Open Source Enthusiasts Dreaming Of Energy Solutions
| by Andrew
There’s a point in every man’s life when he says, “nuclear fusion seems like something I could accomplish in my apartment.”
Note: typo above. Should read, “one man’s.” And that one man is Mark Suppes, aka Famulus Fusion.
We posted about Mark’s work a couple weeks ago. He’s the guy in Brooklyn using a MakerBot Thing-O-Matic to make parts for his Bussard fusion reactor (or Polywell). My colleagues and I were so intrigued by this project that we nicely informed Mark we were simply going to have to stop by to see this with our own eyes. Last week, he graciously welcomed us into his work space – no longer housed in his apartment – for some photos and a chat. Here’s what we learned.
As many of you probably know, open source fusion is an active community. Mark, a web developer, found his way into it three years ago, inspired by the fact that the open source projects he was seeing were precursors to the reactor he wanted to build, the polywell.
So much can be said about the ambitiousness of this project: that Mark hopes to achieve “the world’s first superconducting Bussard Reactor”, or that the goal is a “definitive energy solution” via breakeven fusion. I asked Mark how he felt being a one-man show with such lofty hopes, and he explained – awesomely – that he feels more like the coordinator of a collaborative effort. A lot of the direction he pursues comes from the larger community and from the active commenters on his site: Prometheus Fusion Perfection. (As an aside, PFP just hired an intern, supported by the Hodson Trust Internship Program.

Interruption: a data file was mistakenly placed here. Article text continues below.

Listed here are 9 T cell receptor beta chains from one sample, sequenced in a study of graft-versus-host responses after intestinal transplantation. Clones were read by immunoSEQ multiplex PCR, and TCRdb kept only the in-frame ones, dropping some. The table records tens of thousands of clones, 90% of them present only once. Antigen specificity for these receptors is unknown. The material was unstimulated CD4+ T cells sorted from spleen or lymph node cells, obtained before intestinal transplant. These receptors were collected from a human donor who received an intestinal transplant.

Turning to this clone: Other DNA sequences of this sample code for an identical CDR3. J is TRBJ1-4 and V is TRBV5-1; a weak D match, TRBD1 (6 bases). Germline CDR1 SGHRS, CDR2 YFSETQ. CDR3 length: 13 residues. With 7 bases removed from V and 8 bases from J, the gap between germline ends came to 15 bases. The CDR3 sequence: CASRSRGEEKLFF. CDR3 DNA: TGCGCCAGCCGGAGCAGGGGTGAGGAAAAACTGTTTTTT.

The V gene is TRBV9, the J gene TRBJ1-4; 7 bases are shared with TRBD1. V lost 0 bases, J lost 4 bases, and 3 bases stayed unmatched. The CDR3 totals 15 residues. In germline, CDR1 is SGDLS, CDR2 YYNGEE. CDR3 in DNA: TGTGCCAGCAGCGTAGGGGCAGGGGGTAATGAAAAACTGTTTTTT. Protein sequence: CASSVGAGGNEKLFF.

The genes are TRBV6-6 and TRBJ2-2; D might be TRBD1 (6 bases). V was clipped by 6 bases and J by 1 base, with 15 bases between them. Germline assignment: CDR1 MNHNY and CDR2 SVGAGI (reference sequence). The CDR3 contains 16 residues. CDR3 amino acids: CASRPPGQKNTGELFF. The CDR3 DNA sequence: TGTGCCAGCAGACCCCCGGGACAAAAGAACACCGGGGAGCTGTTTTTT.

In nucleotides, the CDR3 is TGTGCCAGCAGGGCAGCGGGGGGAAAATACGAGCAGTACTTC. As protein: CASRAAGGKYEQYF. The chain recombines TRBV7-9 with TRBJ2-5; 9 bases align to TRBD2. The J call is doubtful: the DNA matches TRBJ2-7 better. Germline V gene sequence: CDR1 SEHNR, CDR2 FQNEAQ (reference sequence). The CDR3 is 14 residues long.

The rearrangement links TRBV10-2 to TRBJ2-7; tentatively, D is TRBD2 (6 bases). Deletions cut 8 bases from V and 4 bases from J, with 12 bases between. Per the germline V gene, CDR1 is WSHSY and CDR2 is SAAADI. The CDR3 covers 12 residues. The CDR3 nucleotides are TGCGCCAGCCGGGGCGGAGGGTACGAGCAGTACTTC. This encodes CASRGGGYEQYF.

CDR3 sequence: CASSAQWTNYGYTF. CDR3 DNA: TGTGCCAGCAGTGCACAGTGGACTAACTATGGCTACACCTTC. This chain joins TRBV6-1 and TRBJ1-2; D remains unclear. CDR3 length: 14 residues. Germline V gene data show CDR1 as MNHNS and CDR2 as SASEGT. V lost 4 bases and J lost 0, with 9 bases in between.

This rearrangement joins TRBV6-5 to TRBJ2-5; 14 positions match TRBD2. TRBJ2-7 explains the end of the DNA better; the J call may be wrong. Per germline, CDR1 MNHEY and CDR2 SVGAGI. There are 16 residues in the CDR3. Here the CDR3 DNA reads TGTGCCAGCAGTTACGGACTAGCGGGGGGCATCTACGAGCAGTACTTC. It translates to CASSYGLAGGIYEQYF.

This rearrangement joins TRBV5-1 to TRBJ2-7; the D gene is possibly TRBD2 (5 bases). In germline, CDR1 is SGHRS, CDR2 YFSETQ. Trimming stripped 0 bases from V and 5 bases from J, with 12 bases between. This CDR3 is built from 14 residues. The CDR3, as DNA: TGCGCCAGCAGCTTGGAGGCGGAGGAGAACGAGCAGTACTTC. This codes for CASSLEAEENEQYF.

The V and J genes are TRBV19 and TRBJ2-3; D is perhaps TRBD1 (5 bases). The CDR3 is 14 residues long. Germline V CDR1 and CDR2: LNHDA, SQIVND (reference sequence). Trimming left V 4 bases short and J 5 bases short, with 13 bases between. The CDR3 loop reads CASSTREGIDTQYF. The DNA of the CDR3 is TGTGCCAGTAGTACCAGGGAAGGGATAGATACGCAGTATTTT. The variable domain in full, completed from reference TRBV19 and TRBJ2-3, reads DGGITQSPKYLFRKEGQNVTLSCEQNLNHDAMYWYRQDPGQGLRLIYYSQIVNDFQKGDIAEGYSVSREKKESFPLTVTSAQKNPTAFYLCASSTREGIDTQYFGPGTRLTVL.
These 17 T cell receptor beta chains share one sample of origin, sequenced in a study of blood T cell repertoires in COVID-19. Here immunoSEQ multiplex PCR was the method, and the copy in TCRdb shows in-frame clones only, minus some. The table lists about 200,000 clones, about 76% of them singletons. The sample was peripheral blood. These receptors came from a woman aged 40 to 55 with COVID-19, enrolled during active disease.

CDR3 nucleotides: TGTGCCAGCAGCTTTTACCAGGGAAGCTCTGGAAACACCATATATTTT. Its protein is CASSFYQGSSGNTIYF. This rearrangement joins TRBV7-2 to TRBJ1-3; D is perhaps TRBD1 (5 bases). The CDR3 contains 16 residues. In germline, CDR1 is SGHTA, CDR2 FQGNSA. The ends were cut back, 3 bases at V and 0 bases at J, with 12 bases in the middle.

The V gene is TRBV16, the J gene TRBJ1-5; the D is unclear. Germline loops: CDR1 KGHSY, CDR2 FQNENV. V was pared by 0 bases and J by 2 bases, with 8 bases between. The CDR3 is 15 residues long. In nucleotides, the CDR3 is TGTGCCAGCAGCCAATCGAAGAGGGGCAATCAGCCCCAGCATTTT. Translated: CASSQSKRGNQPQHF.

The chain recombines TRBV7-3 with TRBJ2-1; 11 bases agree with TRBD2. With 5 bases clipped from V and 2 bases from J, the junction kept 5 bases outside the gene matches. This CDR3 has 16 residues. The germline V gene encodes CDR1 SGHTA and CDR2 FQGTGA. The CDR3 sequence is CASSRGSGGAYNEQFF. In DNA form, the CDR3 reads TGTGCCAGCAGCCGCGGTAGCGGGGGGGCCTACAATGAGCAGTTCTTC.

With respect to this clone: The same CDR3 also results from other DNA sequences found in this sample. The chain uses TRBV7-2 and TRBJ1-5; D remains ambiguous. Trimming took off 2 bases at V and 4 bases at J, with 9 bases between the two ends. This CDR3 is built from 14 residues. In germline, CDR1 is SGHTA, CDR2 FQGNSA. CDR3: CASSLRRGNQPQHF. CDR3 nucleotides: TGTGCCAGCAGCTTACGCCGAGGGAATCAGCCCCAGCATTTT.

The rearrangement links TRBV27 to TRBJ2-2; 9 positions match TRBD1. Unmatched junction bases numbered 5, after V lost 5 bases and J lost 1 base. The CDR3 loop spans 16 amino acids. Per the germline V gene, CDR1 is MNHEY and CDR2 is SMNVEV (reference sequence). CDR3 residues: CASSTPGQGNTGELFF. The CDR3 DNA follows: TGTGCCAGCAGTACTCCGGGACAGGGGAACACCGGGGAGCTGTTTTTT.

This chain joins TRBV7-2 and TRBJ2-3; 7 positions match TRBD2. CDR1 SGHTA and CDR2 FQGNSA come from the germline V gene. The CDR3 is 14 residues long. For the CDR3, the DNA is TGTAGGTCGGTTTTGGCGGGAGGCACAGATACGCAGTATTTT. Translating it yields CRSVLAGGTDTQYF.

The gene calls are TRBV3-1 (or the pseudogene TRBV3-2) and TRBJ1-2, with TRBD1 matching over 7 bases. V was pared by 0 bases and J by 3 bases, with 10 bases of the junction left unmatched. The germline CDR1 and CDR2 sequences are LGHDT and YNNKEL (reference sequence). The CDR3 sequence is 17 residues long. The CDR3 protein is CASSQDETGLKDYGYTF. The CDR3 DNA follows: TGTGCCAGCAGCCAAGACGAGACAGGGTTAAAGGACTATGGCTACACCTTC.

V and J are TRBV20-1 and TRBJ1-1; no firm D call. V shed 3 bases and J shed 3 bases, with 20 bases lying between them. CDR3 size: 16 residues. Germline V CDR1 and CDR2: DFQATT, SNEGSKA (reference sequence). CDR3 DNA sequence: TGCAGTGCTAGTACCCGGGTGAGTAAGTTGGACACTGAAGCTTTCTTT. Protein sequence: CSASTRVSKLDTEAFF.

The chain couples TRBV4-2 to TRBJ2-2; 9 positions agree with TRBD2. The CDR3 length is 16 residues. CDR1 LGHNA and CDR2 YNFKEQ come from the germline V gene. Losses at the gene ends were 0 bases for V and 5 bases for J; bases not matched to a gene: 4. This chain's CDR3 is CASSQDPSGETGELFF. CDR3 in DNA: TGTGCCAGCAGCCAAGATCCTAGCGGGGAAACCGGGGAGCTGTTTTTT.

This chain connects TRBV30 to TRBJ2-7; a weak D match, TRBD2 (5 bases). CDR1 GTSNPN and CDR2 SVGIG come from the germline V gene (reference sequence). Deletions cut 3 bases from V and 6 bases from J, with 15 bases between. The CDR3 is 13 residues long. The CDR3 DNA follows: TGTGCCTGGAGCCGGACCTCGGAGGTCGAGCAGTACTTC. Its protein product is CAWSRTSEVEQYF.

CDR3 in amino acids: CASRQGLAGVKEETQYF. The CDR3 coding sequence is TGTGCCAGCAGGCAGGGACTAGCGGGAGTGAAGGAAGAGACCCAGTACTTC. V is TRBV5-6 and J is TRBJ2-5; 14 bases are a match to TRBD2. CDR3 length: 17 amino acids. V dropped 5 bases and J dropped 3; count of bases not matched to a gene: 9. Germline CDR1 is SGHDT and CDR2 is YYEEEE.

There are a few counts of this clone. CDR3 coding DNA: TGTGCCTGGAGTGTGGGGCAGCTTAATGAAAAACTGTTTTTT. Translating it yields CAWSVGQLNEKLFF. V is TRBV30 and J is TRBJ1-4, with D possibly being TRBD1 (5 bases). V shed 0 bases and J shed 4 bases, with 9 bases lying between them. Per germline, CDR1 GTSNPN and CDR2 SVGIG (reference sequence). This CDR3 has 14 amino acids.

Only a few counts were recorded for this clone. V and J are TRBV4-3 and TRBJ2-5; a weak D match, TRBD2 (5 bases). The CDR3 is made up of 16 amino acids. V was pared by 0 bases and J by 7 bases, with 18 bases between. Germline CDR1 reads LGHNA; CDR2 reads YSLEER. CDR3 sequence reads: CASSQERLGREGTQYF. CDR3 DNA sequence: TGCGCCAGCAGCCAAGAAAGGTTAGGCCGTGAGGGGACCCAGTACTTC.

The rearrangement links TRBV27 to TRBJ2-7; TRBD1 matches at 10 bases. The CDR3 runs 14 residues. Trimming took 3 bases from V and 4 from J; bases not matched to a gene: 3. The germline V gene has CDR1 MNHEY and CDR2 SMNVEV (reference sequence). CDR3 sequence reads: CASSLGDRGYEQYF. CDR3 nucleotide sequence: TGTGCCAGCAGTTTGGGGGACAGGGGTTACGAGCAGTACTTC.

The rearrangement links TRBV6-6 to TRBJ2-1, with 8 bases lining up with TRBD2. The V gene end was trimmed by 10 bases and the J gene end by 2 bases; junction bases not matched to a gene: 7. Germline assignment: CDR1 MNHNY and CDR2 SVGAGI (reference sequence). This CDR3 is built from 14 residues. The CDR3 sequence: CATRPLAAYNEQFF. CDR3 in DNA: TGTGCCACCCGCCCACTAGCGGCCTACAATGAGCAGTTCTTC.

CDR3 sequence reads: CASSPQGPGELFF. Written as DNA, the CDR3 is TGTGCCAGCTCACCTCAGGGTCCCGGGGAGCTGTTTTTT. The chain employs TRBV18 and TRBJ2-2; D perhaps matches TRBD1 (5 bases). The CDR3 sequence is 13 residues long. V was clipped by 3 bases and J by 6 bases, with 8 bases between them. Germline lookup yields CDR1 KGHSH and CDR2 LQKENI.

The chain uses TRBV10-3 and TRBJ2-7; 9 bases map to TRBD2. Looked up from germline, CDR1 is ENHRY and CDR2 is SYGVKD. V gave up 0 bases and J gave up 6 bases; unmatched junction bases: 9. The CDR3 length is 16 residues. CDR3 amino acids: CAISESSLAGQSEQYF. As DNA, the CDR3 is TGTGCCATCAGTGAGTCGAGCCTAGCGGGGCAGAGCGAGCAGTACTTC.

But nuclear fusion isn’t the domain of this blog. What wowed me was the way MakerBot was having a meaningful impact on this endeavor, especially by someone who says he has no real 3D design skills. Mark has had his Thing-O-Matic for about five months, and has since used it to prototype several parts that will become permanent parts of the reactor.
For this armature ring, the way the pieces flare at each end to form a joint larger than the rest of the ring had to be just right. As this was a ground up design process, it took Mark five tries to get a successful ring. But being able to iterate and test each version quickly in the lab meant not having to wait weeks to find out it was a dud.
I asked Mark what it was that kept his attention in this project over time and his answer surprised me. It’s not necessarily the end goal that captivates him through all the difficult steps, or at least not only that. Rather the project is the journey itself, which he takes with many people around the globe. He feels a thrill from “going to the edge of what’s known in science.”
We’re glad having a MakerBot can help ambitious guys like Mark keep pushing the envelope! To hold up our end of the bargain, we promise to keep some of that nuclear green plastic in stock.